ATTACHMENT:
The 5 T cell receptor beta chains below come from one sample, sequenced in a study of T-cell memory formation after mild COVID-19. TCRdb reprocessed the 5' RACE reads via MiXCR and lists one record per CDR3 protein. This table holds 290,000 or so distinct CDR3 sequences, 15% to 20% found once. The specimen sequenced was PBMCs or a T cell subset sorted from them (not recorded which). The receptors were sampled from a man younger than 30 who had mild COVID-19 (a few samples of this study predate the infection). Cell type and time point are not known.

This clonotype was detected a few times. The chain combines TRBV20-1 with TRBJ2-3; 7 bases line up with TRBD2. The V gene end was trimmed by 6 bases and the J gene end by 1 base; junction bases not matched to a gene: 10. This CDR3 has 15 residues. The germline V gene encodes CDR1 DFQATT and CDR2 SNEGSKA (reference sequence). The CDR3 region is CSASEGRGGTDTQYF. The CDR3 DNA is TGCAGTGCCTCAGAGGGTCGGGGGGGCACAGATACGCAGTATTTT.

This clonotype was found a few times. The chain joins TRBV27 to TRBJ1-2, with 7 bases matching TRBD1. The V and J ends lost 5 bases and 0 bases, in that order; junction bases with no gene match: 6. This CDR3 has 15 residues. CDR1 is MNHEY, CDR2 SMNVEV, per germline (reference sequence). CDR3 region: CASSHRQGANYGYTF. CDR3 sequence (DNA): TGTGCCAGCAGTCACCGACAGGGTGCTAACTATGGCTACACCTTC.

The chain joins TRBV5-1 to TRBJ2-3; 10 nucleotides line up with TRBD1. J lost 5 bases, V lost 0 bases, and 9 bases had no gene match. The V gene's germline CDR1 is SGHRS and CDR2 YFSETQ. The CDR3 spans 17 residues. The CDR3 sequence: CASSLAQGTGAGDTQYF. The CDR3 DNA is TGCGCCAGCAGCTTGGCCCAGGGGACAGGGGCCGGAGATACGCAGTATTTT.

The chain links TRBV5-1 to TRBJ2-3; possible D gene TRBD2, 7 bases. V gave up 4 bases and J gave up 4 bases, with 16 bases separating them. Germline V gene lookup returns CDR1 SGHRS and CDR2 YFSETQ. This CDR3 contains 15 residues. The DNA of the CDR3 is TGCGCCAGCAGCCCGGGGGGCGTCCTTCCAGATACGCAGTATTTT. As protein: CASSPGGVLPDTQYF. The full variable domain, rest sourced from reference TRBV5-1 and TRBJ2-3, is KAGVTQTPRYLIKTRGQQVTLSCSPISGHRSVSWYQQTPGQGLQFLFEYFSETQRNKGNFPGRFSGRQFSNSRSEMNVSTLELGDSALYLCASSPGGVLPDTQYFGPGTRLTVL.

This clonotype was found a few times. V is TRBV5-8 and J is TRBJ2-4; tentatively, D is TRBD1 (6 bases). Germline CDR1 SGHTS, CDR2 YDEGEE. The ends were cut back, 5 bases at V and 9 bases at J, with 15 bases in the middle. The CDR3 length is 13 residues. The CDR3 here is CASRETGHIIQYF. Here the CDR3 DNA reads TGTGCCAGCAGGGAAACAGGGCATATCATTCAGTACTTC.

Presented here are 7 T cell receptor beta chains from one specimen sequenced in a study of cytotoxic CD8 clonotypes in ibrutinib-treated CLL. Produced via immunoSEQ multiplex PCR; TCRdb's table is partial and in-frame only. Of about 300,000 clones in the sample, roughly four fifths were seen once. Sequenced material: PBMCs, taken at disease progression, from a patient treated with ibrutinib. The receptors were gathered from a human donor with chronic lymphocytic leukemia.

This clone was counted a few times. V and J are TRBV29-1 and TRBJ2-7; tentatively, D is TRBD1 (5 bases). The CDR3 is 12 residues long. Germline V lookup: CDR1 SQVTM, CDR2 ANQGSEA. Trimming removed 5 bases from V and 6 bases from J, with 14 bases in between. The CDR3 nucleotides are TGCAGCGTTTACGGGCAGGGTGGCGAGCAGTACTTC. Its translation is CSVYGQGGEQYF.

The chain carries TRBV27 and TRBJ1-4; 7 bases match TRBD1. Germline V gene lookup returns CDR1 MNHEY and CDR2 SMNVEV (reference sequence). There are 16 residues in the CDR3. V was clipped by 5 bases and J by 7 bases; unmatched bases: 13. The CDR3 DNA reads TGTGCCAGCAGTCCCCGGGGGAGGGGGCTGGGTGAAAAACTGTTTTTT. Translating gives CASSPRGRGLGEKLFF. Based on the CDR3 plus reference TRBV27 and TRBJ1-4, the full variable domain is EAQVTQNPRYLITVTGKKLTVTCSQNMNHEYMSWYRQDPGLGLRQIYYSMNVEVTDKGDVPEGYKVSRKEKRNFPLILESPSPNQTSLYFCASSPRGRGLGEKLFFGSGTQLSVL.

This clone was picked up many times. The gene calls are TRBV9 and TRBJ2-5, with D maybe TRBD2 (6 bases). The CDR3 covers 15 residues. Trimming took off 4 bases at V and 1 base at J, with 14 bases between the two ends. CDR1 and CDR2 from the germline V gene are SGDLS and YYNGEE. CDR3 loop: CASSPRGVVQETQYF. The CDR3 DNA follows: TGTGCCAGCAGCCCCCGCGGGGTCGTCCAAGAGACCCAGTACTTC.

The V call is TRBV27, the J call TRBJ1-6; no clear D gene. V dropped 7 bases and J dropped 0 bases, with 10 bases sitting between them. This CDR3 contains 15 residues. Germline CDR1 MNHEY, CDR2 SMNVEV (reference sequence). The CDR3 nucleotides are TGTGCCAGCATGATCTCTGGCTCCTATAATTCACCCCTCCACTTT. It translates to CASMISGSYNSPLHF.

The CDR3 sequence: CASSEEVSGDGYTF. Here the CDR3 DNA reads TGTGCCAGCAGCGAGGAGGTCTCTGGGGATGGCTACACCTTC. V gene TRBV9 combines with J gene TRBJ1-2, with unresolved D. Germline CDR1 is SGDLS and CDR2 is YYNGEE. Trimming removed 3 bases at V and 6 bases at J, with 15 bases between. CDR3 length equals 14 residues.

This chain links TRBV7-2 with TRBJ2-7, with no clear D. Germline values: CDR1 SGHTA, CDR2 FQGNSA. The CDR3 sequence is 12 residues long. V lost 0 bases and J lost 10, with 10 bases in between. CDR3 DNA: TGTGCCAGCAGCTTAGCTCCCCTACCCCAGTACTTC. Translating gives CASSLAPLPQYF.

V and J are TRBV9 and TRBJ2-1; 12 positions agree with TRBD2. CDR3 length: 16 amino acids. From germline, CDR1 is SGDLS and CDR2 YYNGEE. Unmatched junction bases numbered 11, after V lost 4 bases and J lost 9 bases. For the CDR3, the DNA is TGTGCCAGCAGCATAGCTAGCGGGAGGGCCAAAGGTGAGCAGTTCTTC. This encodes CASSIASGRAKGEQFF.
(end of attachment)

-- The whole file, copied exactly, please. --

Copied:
The 5 T cell receptor beta chains below come from one sample, sequenced in a study of T-cell memory formation after mild COVID-19. TCRdb reprocessed the 5' RACE reads via MiXCR and lists one record per CDR3 protein. This table holds 290,000 or so distinct CDR3 sequences, 15% to 20% found once. The specimen sequenced was PBMCs or a T cell subset sorted from them (not recorded which). The receptors were sampled from a man younger than 30 who had mild COVID-19 (a few samples of this study predate the infection). Cell type and time point are not known.

This clonotype was detected a few times. The chain combines TRBV20-1 with TRBJ2-3; 7 bases line up with TRBD2. The V gene end was trimmed by 6 bases and the J gene end by 1 base; junction bases not matched to a gene: 10. This CDR3 has 15 residues. The germline V gene encodes CDR1 DFQATT and CDR2 SNEGSKA (reference sequence). The CDR3 region is CSASEGRGGTDTQYF. The CDR3 DNA is TGCAGTGCCTCAGAGGGTCGGGGGGGCACAGATACGCAGTATTTT.

This clonotype was found a few times. The chain joins TRBV27 to TRBJ1-2, with 7 bases matching TRBD1. The V and J ends lost 5 bases and 0 bases, in that order; junction bases with no gene match: 6. This CDR3 has 15 residues. CDR1 is MNHEY, CDR2 SMNVEV, per germline (reference sequence). CDR3 region: CASSHRQGANYGYTF. CDR3 sequence (DNA): TGTGCCAGCAGTCACCGACAGGGTGCTAACTATGGCTACACCTTC.

The chain joins TRBV5-1 to TRBJ2-3; 10 nucleotides line up with TRBD1. J lost 5 bases, V lost 0 bases, and 9 bases had no gene match. The V gene's germline CDR1 is SGHRS and CDR2 YFSETQ. The CDR3 spans 17 residues. The CDR3 sequence: CASSLAQGTGAGDTQYF. The CDR3 DNA is TGCGCCAGCAGCTTGGCCCAGGGGACAGGGGCCGGAGATACGCAGTATTTT.

The chain links TRBV5-1 to TRBJ2-3; possible D gene TRBD2, 7 bases. V gave up 4 bases and J gave up 4 bases, with 16 bases separating them. Germline V gene lookup returns CDR1 SGHRS and CDR2 YFSETQ. This CDR3 contains 15 residues. The DNA of the CDR3 is TGCGCCAGCAGCCCGGGGGGCGTCCTTCCAGATACGCAGTATTTT. As protein: CASSPGGVLPDTQYF. The full variable domain, rest sourced from reference TRBV5-1 and TRBJ2-3, is KAGVTQTPRYLIKTRGQQVTLSCSPISGHRSVSWYQQTPGQGLQFLFEYFSETQRNKGNFPGRFSGRQFSNSRSEMNVSTLELGDSALYLCASSPGGVLPDTQYFGPGTRLTVL.

This clonotype was found a few times. V is TRBV5-8 and J is TRBJ2-4; tentatively, D is TRBD1 (6 bases). Germline CDR1 SGHTS, CDR2 YDEGEE. The ends were cut back, 5 bases at V and 9 bases at J, with 15 bases in the middle. The CDR3 length is 13 residues. The CDR3 here is CASRETGHIIQYF. Here the CDR3 DNA reads TGTGCCAGCAGGGAAACAGGGCATATCATTCAGTACTTC.

Presented here are 7 T cell receptor beta chains from one specimen sequenced in a study of cytotoxic CD8 clonotypes in ibrutinib-treated CLL. Produced via immunoSEQ multiplex PCR; TCRdb's table is partial and in-frame only. Of about 300,000 clones in the sample, roughly four fifths were seen once. Sequenced material: PBMCs, taken at disease progression, from a patient treated with ibrutinib. The receptors were gathered from a human donor with chronic lymphocytic leukemia.

This clone was counted a few times. V and J are TRBV29-1 and TRBJ2-7; tentatively, D is TRBD1 (5 bases). The CDR3 is 12 residues long. Germline V lookup: CDR1 SQVTM, CDR2 ANQGSEA. Trimming removed 5 bases from V and 6 bases from J, with 14 bases in between. The CDR3 nucleotides are TGCAGCGTTTACGGGCAGGGTGGCGAGCAGTACTTC. Its translation is CSVYGQGGEQYF.

The chain carries TRBV27 and TRBJ1-4; 7 bases match TRBD1. Germline V gene lookup returns CDR1 MNHEY and CDR2 SMNVEV (reference sequence). There are 16 residues in the CDR3. V was clipped by 5 bases and J by 7 bases; unmatched bases: 13. The CDR3 DNA reads TGTGCCAGCAGTCCCCGGGGGAGGGGGCTGGGTGAAAAACTGTTTTTT. Translating gives CASSPRGRGLGEKLFF. Based on the CDR3 plus reference TRBV27 and TRBJ1-4, the full variable domain is EAQVTQNPRYLITVTGKKLTVTCSQNMNHEYMSWYRQDPGLGLRQIYYSMNVEVTDKGDVPEGYKVSRKEKRNFPLILESPSPNQTSLYFCASSPRGRGLGEKLFFGSGTQLSVL.

This clone was picked up many times. The gene calls are TRBV9 and TRBJ2-5, with D maybe TRBD2 (6 bases). The CDR3 covers 15 residues. Trimming took off 4 bases at V and 1 base at J, with 14 bases between the two ends. CDR1 and CDR2 from the germline V gene are SGDLS and YYNGEE. CDR3 loop: CASSPRGVVQETQYF. The CDR3 DNA follows: TGTGCCAGCAGCCCCCGCGGGGTCGTCCAAGAGACCCAGTACTTC.

The V call is TRBV27, the J call TRBJ1-6; no clear D gene. V dropped 7 bases and J dropped 0 bases, with 10 bases sitting between them. This CDR3 contains 15 residues. Germline CDR1 MNHEY, CDR2 SMNVEV (reference sequence). The CDR3 nucleotides are TGTGCCAGCATGATCTCTGGCTCCTATAATTCACCCCTCCACTTT. It translates to CASMISGSYNSPLHF.

The CDR3 sequence: CASSEEVSGDGYTF. Here the CDR3 DNA reads TGTGCCAGCAGCGAGGAGGTCTCTGGGGATGGCTACACCTTC. V gene TRBV9 combines with J gene TRBJ1-2, with unresolved D. Germline CDR1 is SGDLS and CDR2 is YYNGEE. Trimming removed 3 bases at V and 6 bases at J, with 15 bases between. CDR3 length equals 14 residues.

This chain links TRBV7-2 with TRBJ2-7, with no clear D. Germline values: CDR1 SGHTA, CDR2 FQGNSA. The CDR3 sequence is 12 residues long. V lost 0 bases and J lost 10, with 10 bases in between. CDR3 DNA: TGTGCCAGCAGCTTAGCTCCCCTACCCCAGTACTTC. Translating gives CASSLAPLPQYF.

V and J are TRBV9 and TRBJ2-1; 12 positions agree with TRBD2. CDR3 length: 16 amino acids. From germline, CDR1 is SGDLS and CDR2 YYNGEE. Unmatched junction bases numbered 11, after V lost 4 bases and J lost 9 bases. For the CDR3, the DNA is TGTGCCAGCAGCATAGCTAGCGGGAGGGCCAAAGGTGAGCAGTTCTTC. This encodes CASSIASGRAKGEQFF.